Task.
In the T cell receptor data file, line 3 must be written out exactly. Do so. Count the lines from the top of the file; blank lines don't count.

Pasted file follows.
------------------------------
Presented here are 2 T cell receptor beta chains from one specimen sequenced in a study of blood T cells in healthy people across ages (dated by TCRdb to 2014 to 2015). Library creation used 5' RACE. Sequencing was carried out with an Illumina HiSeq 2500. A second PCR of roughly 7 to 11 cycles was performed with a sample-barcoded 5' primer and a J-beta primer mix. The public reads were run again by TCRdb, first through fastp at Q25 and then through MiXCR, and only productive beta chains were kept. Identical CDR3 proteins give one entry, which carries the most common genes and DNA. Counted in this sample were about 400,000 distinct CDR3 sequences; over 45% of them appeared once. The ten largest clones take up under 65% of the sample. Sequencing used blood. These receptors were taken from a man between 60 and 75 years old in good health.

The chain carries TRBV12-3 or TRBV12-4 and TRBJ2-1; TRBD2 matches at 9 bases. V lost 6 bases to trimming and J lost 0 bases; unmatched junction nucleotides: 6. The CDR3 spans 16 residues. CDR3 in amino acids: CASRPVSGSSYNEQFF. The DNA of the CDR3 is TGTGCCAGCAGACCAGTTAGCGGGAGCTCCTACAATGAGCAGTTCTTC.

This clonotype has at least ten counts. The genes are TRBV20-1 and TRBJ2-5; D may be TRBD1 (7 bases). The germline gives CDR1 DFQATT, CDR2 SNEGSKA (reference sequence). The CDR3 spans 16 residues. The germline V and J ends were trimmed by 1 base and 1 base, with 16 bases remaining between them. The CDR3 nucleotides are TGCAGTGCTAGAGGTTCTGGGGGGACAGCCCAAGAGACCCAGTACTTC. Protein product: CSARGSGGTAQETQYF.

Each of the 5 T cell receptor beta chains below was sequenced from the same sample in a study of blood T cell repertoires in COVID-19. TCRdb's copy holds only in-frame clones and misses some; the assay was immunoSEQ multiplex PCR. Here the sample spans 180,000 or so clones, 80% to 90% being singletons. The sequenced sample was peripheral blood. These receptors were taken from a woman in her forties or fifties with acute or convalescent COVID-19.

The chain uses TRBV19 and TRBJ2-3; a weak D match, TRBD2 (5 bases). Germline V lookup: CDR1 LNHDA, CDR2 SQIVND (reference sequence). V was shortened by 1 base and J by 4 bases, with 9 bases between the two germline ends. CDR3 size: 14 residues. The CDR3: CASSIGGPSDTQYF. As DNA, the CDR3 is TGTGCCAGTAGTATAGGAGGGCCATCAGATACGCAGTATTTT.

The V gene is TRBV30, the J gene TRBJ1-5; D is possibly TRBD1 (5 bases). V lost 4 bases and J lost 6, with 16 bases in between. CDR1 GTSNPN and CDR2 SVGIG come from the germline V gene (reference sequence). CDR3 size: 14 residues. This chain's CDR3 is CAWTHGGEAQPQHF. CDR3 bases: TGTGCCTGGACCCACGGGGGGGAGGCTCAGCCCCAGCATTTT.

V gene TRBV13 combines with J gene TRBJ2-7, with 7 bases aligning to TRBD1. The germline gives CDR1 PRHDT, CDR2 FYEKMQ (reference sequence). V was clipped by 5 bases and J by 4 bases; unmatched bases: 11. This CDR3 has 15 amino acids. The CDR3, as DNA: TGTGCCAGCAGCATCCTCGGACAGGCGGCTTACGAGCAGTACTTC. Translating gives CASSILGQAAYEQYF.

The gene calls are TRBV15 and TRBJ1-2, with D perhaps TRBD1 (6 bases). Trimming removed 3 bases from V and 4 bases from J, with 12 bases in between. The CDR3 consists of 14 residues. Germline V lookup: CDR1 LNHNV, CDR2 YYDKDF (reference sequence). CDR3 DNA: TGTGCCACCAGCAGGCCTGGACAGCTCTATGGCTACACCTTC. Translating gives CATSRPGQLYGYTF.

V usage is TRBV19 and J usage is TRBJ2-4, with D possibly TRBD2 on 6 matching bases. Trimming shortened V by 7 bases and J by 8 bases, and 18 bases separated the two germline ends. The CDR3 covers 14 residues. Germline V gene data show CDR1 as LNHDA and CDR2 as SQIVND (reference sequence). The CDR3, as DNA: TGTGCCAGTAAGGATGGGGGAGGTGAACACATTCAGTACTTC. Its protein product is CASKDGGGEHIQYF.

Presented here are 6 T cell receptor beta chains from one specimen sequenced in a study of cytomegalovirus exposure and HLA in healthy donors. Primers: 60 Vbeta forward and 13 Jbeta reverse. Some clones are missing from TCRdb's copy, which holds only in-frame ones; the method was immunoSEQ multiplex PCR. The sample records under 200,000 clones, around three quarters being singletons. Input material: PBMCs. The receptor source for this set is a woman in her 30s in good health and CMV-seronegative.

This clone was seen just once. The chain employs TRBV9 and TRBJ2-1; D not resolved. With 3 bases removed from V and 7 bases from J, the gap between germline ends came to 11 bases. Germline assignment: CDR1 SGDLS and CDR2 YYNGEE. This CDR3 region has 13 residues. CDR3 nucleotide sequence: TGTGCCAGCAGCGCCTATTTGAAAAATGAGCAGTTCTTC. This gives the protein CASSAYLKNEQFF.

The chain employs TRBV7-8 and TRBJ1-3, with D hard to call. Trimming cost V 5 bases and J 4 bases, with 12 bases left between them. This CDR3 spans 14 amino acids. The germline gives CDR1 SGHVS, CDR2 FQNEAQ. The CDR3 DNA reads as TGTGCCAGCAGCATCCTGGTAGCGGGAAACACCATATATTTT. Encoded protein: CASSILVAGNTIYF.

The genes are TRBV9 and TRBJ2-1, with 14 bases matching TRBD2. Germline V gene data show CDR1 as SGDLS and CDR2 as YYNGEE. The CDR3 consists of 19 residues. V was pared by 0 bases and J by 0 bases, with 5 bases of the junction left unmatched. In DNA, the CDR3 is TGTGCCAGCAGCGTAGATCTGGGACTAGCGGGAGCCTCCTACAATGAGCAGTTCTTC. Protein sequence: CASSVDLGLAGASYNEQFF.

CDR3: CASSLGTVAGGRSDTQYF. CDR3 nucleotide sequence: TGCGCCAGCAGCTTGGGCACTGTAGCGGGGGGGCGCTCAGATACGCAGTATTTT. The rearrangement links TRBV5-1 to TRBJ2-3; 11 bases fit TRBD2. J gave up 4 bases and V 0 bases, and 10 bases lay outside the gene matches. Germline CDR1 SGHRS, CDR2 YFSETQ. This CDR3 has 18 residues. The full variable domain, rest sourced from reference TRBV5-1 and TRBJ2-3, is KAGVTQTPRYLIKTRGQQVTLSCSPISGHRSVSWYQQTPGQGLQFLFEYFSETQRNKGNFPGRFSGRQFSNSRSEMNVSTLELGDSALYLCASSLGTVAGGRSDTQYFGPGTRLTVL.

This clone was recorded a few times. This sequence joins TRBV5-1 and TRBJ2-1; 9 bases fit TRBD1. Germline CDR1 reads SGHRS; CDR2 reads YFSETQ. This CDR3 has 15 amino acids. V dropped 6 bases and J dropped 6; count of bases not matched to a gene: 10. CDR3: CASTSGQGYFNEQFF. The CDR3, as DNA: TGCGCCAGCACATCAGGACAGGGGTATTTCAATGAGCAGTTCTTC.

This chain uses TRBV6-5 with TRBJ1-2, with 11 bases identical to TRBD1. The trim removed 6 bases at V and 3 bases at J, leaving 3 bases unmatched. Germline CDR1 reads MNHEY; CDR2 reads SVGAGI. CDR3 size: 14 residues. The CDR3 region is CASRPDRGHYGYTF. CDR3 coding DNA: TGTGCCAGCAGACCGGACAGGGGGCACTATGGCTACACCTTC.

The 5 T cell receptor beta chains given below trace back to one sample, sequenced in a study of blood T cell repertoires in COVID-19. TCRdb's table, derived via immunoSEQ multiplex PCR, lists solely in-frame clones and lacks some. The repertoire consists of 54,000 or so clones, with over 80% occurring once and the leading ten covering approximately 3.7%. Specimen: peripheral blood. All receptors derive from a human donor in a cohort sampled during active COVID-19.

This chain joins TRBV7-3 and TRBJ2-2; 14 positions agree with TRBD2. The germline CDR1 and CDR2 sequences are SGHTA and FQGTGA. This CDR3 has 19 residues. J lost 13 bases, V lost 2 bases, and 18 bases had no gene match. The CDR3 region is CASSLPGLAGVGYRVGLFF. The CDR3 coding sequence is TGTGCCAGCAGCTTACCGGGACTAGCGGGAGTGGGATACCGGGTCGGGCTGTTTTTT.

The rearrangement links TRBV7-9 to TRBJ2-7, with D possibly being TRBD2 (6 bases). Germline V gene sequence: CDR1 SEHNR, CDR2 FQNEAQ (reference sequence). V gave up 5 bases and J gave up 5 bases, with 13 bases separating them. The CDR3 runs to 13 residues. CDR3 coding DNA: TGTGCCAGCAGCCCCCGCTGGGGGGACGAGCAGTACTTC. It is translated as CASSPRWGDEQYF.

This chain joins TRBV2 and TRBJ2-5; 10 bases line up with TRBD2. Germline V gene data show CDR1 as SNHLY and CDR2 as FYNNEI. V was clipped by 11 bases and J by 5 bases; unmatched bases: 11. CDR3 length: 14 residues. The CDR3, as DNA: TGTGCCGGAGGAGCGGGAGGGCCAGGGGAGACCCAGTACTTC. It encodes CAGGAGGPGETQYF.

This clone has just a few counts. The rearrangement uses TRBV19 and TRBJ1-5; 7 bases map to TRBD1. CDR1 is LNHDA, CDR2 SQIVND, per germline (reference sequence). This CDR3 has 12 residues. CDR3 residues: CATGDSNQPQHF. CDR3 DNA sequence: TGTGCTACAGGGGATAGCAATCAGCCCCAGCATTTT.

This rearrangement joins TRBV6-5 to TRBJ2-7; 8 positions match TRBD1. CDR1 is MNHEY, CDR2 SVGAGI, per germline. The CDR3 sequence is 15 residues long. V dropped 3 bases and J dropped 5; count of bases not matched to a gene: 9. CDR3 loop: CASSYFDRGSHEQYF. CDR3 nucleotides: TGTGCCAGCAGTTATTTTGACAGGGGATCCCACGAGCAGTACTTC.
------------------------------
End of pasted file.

This clonotype has at least ten counts. The genes are TRBV20-1 and TRBJ2-5; D may be TRBD1 (7 bases). The germline gives CDR1 DFQATT, CDR2 SNEGSKA (reference sequence). The CDR3 spans 16 residues. The germline V and J ends were trimmed by 1 base and 1 base, with 16 bases remaining between them. The CDR3 nucleotides are TGCAGTGCTAGAGGTTCTGGGGGGACAGCCCAAGAGACCCAGTACTTC. Protein product: CSARGSGGTAQETQYF.